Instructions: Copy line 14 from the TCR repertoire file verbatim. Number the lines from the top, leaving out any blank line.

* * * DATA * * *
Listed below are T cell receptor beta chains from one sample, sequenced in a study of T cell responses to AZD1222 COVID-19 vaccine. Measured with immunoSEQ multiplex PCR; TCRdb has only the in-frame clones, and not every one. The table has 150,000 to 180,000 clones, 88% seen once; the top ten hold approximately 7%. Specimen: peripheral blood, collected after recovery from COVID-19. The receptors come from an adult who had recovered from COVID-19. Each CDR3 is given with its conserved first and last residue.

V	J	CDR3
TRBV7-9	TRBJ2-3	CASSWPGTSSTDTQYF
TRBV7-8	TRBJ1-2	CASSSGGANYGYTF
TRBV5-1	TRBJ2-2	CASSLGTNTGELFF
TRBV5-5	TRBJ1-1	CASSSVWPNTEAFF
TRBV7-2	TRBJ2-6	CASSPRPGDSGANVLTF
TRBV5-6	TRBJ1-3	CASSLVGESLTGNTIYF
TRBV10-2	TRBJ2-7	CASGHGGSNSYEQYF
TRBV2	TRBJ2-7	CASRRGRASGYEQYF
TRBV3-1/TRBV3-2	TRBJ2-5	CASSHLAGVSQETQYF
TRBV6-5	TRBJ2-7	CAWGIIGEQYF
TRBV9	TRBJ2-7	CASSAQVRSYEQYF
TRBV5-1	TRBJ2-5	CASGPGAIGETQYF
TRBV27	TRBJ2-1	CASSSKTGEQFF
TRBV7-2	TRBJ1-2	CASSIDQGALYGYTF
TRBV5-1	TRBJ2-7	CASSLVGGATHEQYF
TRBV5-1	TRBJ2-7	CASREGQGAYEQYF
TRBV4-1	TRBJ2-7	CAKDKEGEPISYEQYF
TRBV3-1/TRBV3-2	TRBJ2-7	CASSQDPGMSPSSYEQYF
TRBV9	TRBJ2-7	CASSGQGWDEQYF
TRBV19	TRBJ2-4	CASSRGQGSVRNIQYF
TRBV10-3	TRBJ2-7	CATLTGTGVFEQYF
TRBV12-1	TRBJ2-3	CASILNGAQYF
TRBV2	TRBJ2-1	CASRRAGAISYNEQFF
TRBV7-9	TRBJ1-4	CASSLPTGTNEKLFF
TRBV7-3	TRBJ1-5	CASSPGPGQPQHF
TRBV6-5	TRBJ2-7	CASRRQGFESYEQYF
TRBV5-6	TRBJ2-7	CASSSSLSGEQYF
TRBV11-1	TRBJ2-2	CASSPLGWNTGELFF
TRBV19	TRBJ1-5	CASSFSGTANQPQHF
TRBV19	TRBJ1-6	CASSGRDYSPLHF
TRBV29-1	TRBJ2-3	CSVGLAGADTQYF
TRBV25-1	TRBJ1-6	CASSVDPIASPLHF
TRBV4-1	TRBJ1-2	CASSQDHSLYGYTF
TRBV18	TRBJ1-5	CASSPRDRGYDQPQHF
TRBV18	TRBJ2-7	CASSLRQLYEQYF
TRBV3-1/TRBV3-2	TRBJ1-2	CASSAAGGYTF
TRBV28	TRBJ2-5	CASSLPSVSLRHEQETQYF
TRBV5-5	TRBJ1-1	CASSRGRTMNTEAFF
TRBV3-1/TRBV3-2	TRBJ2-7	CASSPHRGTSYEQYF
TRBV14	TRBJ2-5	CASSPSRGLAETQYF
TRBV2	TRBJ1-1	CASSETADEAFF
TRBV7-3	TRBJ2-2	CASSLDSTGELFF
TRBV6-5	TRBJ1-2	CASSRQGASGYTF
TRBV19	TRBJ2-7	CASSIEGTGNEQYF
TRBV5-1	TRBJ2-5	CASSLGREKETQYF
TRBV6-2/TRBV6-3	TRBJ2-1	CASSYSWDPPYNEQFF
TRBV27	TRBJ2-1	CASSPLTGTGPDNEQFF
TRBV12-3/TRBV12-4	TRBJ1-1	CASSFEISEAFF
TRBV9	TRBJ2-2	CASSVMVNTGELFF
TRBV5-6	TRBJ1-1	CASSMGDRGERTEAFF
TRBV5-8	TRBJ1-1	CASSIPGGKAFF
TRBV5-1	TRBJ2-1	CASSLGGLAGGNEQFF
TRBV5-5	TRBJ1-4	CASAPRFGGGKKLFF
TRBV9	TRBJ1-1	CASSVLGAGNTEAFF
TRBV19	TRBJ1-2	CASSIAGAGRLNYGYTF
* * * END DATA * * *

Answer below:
TRBV5-1	TRBJ2-5	CASGPGAIGETQYF